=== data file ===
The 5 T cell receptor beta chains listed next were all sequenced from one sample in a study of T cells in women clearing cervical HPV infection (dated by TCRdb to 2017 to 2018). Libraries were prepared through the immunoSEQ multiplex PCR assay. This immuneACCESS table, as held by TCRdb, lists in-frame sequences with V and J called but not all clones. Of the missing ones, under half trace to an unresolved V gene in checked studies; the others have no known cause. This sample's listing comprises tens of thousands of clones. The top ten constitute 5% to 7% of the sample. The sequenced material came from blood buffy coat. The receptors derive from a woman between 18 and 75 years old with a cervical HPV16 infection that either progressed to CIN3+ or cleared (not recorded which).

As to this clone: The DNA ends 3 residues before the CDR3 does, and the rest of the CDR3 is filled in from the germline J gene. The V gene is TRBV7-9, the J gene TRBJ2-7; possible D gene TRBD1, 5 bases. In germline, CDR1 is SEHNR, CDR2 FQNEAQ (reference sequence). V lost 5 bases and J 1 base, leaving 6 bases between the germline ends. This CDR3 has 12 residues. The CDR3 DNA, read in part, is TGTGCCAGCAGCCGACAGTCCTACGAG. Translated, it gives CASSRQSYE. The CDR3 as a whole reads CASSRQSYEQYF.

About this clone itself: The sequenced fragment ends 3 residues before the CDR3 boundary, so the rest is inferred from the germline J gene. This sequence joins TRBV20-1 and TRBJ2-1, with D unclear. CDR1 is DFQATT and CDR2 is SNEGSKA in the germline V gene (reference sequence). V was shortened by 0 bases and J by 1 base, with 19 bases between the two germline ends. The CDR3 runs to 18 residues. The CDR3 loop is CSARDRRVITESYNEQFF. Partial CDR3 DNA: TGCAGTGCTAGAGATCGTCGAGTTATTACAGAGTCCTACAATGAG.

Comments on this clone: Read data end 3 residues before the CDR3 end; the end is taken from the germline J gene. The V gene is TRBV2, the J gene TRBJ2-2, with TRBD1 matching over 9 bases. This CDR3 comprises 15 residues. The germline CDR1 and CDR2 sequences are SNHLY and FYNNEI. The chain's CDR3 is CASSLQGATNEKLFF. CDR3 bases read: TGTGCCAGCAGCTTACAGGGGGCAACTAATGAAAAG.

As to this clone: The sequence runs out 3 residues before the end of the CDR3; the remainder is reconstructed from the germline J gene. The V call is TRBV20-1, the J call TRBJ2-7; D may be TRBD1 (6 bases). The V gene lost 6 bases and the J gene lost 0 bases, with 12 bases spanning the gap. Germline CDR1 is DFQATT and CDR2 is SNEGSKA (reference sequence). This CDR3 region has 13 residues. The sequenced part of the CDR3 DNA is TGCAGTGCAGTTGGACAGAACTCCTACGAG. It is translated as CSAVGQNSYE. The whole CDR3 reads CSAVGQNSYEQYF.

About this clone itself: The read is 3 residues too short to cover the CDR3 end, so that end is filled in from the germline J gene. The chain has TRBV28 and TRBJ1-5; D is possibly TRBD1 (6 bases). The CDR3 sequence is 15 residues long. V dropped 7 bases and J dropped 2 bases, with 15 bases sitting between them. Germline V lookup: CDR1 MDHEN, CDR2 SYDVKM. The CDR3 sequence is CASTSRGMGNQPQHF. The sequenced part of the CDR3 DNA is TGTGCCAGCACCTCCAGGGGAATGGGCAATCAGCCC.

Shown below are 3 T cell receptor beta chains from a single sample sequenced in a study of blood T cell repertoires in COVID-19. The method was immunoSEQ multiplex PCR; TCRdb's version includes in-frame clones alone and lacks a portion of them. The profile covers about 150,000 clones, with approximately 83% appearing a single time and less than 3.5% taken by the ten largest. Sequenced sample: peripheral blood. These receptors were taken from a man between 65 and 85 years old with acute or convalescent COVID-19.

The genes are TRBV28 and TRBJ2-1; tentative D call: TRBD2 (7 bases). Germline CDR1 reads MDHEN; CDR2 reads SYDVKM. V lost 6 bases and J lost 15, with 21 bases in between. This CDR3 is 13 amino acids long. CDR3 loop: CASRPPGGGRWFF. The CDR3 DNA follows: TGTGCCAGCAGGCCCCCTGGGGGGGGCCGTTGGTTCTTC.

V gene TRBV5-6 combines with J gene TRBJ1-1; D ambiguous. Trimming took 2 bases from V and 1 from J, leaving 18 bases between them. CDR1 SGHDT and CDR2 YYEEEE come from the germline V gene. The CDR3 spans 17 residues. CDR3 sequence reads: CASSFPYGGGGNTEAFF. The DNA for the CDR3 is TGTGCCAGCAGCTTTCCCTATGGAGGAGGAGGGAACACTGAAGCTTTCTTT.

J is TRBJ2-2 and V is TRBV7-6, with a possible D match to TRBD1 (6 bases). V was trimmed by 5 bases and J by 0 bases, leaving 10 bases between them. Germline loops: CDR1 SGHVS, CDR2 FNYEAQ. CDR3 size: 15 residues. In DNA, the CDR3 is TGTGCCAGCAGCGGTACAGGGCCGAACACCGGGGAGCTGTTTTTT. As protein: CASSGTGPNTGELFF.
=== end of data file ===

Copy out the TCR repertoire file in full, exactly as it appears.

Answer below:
The 5 T cell receptor beta chains listed next were all sequenced from one sample in a study of T cells in women clearing cervical HPV infection (dated by TCRdb to 2017 to 2018). Libraries were prepared through the immunoSEQ multiplex PCR assay. This immuneACCESS table, as held by TCRdb, lists in-frame sequences with V and J called but not all clones. Of the missing ones, under half trace to an unresolved V gene in checked studies; the others have no known cause. This sample's listing comprises tens of thousands of clones. The top ten constitute 5% to 7% of the sample. The sequenced material came from blood buffy coat. The receptors derive from a woman between 18 and 75 years old with a cervical HPV16 infection that either progressed to CIN3+ or cleared (not recorded which).

As to this clone: The DNA ends 3 residues before the CDR3 does, and the rest of the CDR3 is filled in from the germline J gene. The V gene is TRBV7-9, the J gene TRBJ2-7; possible D gene TRBD1, 5 bases. In germline, CDR1 is SEHNR, CDR2 FQNEAQ (reference sequence). V lost 5 bases and J 1 base, leaving 6 bases between the germline ends. This CDR3 has 12 residues. The CDR3 DNA, read in part, is TGTGCCAGCAGCCGACAGTCCTACGAG. Translated, it gives CASSRQSYE. The CDR3 as a whole reads CASSRQSYEQYF.

About this clone itself: The sequenced fragment ends 3 residues before the CDR3 boundary, so the rest is inferred from the germline J gene. This sequence joins TRBV20-1 and TRBJ2-1, with D unclear. CDR1 is DFQATT and CDR2 is SNEGSKA in the germline V gene (reference sequence). V was shortened by 0 bases and J by 1 base, with 19 bases between the two germline ends. The CDR3 runs to 18 residues. The CDR3 loop is CSARDRRVITESYNEQFF. Partial CDR3 DNA: TGCAGTGCTAGAGATCGTCGAGTTATTACAGAGTCCTACAATGAG.

Comments on this clone: Read data end 3 residues before the CDR3 end; the end is taken from the germline J gene. The V gene is TRBV2, the J gene TRBJ2-2, with TRBD1 matching over 9 bases. This CDR3 comprises 15 residues. The germline CDR1 and CDR2 sequences are SNHLY and FYNNEI. The chain's CDR3 is CASSLQGATNEKLFF. CDR3 bases read: TGTGCCAGCAGCTTACAGGGGGCAACTAATGAAAAG.

As to this clone: The sequence runs out 3 residues before the end of the CDR3; the remainder is reconstructed from the germline J gene. The V call is TRBV20-1, the J call TRBJ2-7; D may be TRBD1 (6 bases). The V gene lost 6 bases and the J gene lost 0 bases, with 12 bases spanning the gap. Germline CDR1 is DFQATT and CDR2 is SNEGSKA (reference sequence). This CDR3 region has 13 residues. The sequenced part of the CDR3 DNA is TGCAGTGCAGTTGGACAGAACTCCTACGAG. It is translated as CSAVGQNSYE. The whole CDR3 reads CSAVGQNSYEQYF.

About this clone itself: The read is 3 residues too short to cover the CDR3 end, so that end is filled in from the germline J gene. The chain has TRBV28 and TRBJ1-5; D is possibly TRBD1 (6 bases). The CDR3 sequence is 15 residues long. V dropped 7 bases and J dropped 2 bases, with 15 bases sitting between them. Germline V lookup: CDR1 MDHEN, CDR2 SYDVKM. The CDR3 sequence is CASTSRGMGNQPQHF. The sequenced part of the CDR3 DNA is TGTGCCAGCACCTCCAGGGGAATGGGCAATCAGCCC.

Shown below are 3 T cell receptor beta chains from a single sample sequenced in a study of blood T cell repertoires in COVID-19. The method was immunoSEQ multiplex PCR; TCRdb's version includes in-frame clones alone and lacks a portion of them. The profile covers about 150,000 clones, with approximately 83% appearing a single time and less than 3.5% taken by the ten largest. Sequenced sample: peripheral blood. These receptors were taken from a man between 65 and 85 years old with acute or convalescent COVID-19.

The genes are TRBV28 and TRBJ2-1; tentative D call: TRBD2 (7 bases). Germline CDR1 reads MDHEN; CDR2 reads SYDVKM. V lost 6 bases and J lost 15, with 21 bases in between. This CDR3 is 13 amino acids long. CDR3 loop: CASRPPGGGRWFF. The CDR3 DNA follows: TGTGCCAGCAGGCCCCCTGGGGGGGGCCGTTGGTTCTTC.

V gene TRBV5-6 combines with J gene TRBJ1-1; D ambiguous. Trimming took 2 bases from V and 1 from J, leaving 18 bases between them. CDR1 SGHDT and CDR2 YYEEEE come from the germline V gene. The CDR3 spans 17 residues. CDR3 sequence reads: CASSFPYGGGGNTEAFF. The DNA for the CDR3 is TGTGCCAGCAGCTTTCCCTATGGAGGAGGAGGGAACACTGAAGCTTTCTTT.

J is TRBJ2-2 and V is TRBV7-6, with a possible D match to TRBD1 (6 bases). V was trimmed by 5 bases and J by 0 bases, leaving 10 bases between them. Germline loops: CDR1 SGHVS, CDR2 FNYEAQ. CDR3 size: 15 residues. In DNA, the CDR3 is TGTGCCAGCAGCGGTACAGGGCCGAACACCGGGGAGCTGTTTTTT. As protein: CASSGTGPNTGELFF.